Texas Motor Speedway

Biffle shocks field, wins trucks race at TMS while surviving a record 13 cautions

Indy cars take over downtown Fort Worth for pit stop challenge

Indy cars from Penske and Chip Ganassi Racing teams took over downtown Fort Worth for a pit stop challenge. The chief mechanic of NTT Date No. 10 car talked about training for the teams and stress management.
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Indy cars from Penske and Chip Ganassi Racing teams took over downtown Fort Worth for a pit stop challenge. The chief mechanic of NTT Date No. 10 car talked about training for the teams and stress management.

Greg Biffle has impeccable timing.

The NASCAR veteran hadn’t raced in any NASCAR series since 2016 before Kyle Busch asked him to drive his No. 51 Toyota for Friday’s SpeedyCash.com 400 at Texas Motor Speedway.

It just happened that there was a $50,000 bonus for the winner of the Gander Outdoors Truck Series race.

Biffle, who hasn’t raced full time in the Trucks series since 2001 and had made just one start in the last 18 years, won a 10-lap dash against Matt Crafton to give Kyle Busch Motorsports its sixth win in nine Trucks races this year.

“So many things went through my head about what to expect,” Biffle said. “First and foremost I didn’t want to make any mistakes. I didn’t want to run bad. First and foremost that was my worry. My anticipation was we’d be able to run in the top 5. I was hoping I could win. I certainly didn’t think it would be easy.”

It also opens up the possibility of Biffle, who last raced in the Monster Energy NASCAR Cup Series in 2016, of racing in the Trucks again next weekend in Iowa. While Biffle doesn’t have a ride for the race yet, a win there would earn him another $150,000 bonus.

Biffle said he hasn’t talked with Busch yet, but crew chief Rudy Fugle said he’s already received about 35 texts from Busch.

Biffle survived a record-setting 13 cautions and then won a 10-lap duel against veteran Matt Crafton for his first Truck Series win since 2001. That was the last time Biffle ran full-time in the Trucks and the Monster Energy NASCAR driver had raced just one time in the series in the last 18 years.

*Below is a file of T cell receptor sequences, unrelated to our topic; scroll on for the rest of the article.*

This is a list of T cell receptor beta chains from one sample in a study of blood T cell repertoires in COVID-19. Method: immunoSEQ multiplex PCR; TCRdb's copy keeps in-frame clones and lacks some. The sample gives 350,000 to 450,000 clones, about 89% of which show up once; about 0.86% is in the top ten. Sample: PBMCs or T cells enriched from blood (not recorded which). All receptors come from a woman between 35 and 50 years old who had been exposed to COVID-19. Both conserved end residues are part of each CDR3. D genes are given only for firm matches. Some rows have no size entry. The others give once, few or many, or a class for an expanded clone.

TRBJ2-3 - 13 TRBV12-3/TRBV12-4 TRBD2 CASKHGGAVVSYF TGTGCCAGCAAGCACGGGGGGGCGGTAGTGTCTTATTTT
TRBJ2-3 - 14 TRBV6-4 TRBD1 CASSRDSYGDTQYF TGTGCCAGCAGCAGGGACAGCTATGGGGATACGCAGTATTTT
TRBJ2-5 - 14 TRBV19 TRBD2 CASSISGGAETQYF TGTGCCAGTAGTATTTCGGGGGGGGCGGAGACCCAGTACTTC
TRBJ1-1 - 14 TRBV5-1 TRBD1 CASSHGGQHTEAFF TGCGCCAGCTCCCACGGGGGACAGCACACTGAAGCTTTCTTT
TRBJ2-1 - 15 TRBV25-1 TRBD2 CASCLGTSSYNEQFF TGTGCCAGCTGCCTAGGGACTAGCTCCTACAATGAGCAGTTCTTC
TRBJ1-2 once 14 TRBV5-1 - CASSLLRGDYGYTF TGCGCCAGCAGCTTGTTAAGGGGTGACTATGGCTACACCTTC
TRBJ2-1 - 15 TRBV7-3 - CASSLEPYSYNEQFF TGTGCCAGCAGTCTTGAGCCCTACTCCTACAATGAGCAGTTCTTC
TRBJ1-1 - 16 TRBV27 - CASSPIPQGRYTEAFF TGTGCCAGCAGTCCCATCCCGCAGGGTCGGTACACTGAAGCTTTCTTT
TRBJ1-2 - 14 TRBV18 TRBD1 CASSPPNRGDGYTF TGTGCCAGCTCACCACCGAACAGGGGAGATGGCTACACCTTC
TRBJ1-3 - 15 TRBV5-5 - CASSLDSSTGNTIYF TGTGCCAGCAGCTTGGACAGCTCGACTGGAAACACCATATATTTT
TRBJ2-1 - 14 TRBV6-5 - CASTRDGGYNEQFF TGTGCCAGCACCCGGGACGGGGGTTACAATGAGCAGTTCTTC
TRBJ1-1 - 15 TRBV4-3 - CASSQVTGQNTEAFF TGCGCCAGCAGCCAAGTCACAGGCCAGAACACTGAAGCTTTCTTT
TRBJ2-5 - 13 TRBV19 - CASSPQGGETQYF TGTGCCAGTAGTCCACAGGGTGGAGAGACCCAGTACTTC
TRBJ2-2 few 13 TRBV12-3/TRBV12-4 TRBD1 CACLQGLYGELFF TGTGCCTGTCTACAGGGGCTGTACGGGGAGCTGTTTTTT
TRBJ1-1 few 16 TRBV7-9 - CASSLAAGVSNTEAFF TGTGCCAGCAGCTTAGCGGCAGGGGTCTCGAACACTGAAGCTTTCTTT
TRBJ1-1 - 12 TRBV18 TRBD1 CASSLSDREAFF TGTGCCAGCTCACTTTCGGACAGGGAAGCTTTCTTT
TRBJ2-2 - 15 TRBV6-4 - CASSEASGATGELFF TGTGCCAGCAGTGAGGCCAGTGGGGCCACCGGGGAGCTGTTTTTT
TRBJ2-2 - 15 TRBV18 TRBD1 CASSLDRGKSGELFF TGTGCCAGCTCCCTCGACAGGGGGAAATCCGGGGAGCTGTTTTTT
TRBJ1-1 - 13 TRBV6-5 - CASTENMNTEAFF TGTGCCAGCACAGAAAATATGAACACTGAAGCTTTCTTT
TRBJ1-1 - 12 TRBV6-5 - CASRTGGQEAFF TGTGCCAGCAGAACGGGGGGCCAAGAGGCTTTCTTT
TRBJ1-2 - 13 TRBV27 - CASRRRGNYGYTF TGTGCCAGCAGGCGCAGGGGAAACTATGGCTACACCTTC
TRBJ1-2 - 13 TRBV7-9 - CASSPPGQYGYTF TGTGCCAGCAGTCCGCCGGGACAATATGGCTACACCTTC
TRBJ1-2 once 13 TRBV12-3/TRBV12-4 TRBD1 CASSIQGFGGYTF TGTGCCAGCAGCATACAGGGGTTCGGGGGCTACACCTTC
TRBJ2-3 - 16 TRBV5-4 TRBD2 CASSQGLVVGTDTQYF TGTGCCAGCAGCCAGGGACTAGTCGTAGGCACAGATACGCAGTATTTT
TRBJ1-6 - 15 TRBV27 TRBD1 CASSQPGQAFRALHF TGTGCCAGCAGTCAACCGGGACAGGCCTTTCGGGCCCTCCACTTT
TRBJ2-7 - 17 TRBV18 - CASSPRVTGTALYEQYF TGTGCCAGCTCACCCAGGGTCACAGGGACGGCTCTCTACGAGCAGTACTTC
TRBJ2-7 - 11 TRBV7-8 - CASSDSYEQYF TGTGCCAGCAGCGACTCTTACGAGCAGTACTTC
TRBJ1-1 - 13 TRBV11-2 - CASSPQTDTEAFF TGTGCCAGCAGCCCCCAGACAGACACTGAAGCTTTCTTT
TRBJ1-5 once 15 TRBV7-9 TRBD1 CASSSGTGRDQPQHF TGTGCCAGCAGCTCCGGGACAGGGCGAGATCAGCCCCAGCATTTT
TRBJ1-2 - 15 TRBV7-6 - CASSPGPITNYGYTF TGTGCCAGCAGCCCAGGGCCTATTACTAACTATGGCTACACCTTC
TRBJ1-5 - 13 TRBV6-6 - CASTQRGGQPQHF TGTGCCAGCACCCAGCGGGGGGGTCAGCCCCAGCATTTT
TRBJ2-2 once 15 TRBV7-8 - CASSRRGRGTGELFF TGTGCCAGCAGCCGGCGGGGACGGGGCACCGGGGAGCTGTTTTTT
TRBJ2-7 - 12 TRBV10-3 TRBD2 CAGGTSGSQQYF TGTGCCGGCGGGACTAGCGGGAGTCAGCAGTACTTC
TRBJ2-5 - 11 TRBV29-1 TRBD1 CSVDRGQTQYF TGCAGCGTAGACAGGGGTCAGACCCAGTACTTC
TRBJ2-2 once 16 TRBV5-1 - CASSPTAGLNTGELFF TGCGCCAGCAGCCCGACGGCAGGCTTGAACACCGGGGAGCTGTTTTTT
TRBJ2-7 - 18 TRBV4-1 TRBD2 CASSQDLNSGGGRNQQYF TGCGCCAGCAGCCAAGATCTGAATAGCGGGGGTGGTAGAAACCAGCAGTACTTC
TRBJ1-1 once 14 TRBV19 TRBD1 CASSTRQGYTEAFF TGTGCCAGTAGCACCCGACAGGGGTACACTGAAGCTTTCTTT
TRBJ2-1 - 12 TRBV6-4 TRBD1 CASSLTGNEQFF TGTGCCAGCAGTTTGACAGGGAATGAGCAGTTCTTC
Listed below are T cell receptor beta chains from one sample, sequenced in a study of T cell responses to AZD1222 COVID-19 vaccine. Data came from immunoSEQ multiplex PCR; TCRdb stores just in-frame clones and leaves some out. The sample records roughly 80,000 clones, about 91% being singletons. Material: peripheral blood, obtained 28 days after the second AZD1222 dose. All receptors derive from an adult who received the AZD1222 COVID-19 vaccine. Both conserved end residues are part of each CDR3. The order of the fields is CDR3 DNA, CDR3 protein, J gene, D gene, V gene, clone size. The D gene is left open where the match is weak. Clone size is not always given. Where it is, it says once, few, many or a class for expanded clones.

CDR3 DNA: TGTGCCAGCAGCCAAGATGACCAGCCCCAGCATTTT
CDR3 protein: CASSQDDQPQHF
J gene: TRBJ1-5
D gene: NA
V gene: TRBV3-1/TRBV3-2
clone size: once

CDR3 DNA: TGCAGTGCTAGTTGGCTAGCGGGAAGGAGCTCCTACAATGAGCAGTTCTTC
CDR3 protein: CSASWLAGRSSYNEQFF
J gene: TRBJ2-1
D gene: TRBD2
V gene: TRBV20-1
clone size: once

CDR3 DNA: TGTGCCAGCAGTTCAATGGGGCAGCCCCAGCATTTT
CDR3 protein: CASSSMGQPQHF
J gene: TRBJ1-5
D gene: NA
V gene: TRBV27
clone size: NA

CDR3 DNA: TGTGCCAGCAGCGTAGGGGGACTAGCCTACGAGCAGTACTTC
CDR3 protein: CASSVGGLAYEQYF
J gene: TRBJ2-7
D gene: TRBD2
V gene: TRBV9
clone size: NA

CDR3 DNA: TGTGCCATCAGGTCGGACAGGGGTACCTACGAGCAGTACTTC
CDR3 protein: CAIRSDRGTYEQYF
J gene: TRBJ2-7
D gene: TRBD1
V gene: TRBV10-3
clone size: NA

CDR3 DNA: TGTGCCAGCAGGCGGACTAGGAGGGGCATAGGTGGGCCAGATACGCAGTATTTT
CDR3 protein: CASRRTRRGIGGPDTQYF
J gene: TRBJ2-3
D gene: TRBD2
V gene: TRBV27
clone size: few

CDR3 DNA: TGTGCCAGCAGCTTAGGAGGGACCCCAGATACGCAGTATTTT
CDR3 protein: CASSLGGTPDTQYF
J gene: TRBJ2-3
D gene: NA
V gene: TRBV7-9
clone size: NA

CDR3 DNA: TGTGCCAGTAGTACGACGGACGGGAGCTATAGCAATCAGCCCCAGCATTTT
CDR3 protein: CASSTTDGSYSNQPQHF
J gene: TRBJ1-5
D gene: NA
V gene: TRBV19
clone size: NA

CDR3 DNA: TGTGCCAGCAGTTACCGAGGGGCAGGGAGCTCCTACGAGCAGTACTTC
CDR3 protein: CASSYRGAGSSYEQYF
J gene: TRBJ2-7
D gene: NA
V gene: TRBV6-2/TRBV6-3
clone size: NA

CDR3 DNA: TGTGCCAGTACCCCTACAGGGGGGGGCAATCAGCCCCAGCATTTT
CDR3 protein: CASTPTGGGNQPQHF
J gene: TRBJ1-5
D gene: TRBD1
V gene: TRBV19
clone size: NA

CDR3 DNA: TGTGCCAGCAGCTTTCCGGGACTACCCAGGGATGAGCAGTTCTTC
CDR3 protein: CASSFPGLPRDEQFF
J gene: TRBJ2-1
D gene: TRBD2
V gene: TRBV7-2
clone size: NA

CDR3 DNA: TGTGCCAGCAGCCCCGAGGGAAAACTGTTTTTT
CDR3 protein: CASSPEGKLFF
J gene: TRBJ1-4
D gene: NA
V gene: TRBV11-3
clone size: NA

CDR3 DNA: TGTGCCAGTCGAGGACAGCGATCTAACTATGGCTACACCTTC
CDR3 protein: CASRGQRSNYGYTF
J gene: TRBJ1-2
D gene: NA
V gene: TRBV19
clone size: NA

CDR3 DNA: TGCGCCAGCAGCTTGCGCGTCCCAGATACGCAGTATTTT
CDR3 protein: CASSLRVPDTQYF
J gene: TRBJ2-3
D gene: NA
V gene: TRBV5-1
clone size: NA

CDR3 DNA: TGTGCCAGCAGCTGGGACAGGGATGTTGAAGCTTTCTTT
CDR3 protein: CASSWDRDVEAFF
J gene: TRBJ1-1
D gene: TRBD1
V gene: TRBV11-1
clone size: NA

“I needed a few more,” said Crafton, who finished 0.953 seconds behind Biffle. It was the sixth top-10 finish in nine starts for Crafton this year.

Busch picked the right driver for his truck in Biffle. The win was his fourth at TMS, with the first coming in the Trucks in 2000. He also won twice in the Cup series.

“It feels really good to be able to come back and drive a really fast truck,” said Biffle, who led twice for 18 laps. “The second and third run I didn’t feel like I was figuring out how to get around these guys. I knew I had my work cut out to figure out how to get around these guys. They made it easy for me. The pit stops were phenomenal.”

Tyler Ankrum, who graduated from high school at the track before the race, finished third. Point leader Grant Enfinger finished fourth.

Biffle’s win came on a night when a dubious record fell. There were 13 cautions, three more than the previous mark. Many of the yellows came as results of incidents with race contenders.

Johnny Sauter, who has five TMS wins including last spring’s race, won the first stage but his chances at winning No. 6 came to an end early in Stage 2. After getting shuffled back during the pit stops after the stage, Austin Hill got loose inside Sauter and sent him into the wall in Turn 4.

That dropped Sauter – one of just three Gander Outdoor Truck Series regulars to win this year – out of contention as he finished 13th.

Polesitter Todd Gilliland’s bid for his first Trucks win also came to an end in Stage 2. Gilliand led 31 laps and got loose while running first. He hit the wall, ending the night for the No. 4 Toyota with a 27th-place finish.

Austin Hill also led 34 laps but pitted just before a caution came back and got shuffled a lap down. He ended up eighth.

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